Indeed, it was a school shooting that led to the assault weapons ban that Biden spoke of reinstating this week. That law probably would not have happened but for a particularly ugly event in 1989 in the California city of Stockton.
The Stockton schoolyard shooting in 1989
Stockton is a cornucopia of the agricultural abundance all around it in California's central valley. The picking of fruit and other crops had long drawn immigrants and migrants to the region seeking work, new arrivals from Europe in the 1800s, followed by waves of Mexicans, Japanese and an array of other Asians.
Patrick Purdy, 24, was described as a drifter. He had been in and out of foster care since adolescence, struggling with alcohol and drug abuse. He had come to associate his own problems with the arrival of more Asian immigrants in America.
On January 17, he took his semi-automatic assault rifle to the Cleveland Elementary School and in a few minutes fired 105 rounds at the children on the playground for recess. Five students died, ages 6 to 9, all refugees from Southeast Asia. Thirty others were injured, including a teacher, before Purdy killed himself.
Patrick Blanchfield, author of Gunpower: The Structure of American Violence, noted in 2022 that after more than 30 years, the Stockton shooting was notable for its "uncanny familiarity ... it could be something that happened yesterday."
Indeed it was just a few weeks after Blanchfield made that comment that another shooter, also apparently motivated by animus against immigrants, killed 21 people in Uvalde, Texas.
The Stockton story was national news, featured on the cover of Time magazine with the headline "Armed America." Public alarm at Stockton pushed the legislature to be the first to prohibit the sale of assault weapons that year.
Stockton was still reverberating three years later when California, the home of Republican presidents Richard Nixon and Ronald Reagan, sent two liberal Democrats, both women, to the U.S. Senate It also stocked its legislature and congressional delegation with big Democratic majorities and gave its Electoral College vote to Bill Clinton.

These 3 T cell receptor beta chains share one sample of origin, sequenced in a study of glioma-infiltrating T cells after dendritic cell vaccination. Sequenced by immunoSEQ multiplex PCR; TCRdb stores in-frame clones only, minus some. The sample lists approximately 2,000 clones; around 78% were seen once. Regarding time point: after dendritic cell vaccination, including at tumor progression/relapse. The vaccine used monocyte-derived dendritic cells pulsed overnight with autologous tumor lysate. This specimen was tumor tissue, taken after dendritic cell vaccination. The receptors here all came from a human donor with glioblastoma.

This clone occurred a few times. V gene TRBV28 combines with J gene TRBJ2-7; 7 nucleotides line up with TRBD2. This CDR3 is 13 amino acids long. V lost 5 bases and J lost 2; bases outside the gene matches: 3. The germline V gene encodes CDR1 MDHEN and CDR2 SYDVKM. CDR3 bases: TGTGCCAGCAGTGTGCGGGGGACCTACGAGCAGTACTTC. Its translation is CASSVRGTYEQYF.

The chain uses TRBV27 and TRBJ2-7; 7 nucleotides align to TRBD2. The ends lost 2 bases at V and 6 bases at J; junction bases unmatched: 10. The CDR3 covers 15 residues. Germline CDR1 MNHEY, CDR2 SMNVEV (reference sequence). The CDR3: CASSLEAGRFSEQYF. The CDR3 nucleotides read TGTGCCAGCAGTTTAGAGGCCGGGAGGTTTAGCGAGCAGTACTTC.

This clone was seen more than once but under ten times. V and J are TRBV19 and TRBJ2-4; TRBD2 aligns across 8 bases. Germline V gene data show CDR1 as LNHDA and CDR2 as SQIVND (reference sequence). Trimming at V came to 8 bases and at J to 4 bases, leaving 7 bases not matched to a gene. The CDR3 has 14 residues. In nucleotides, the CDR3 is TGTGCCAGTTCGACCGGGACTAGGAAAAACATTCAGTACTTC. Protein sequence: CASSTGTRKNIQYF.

One of the two women senators elected that year was former San Francisco Mayor Dianne Feinstein, who had first become mayor when her predecessor was shot to death in his office in the 1970s. She had long been outspoken on gun control and brought that commitment to Washington, D.C., becoming one of the principal sponsors of a bill banning assault weapons ban in her first year.
The Assault Weapons Ban of 1994
Feinstein and her cosponsors wanted to end the sale or manufacture of 14 categories of semi-automatic assault weapons. They also wanted to go beyond the California ban by outlawing copycat versions of earlier models and high-volume detachable magazines that held more than 10 rounds.
But the bill did not address the status of an estimated one million assault weapons nationwide. "Essentially what this legislation does is create a freeze," she said. She lamented the resistance that rarely produced actual arguments among her colleagues. She said had never realized "the power of the NRA in this town."
She was referring to the National Rifle Association, which along with the Gun Owners of America and other groups opposed Feinstein's bill. Gun organizations are among the more generous donors of campaign funds on Capitol Hill, but their greater power is in their ability to mobilize voters – especially in Republican primaries and especially in rural districts and states.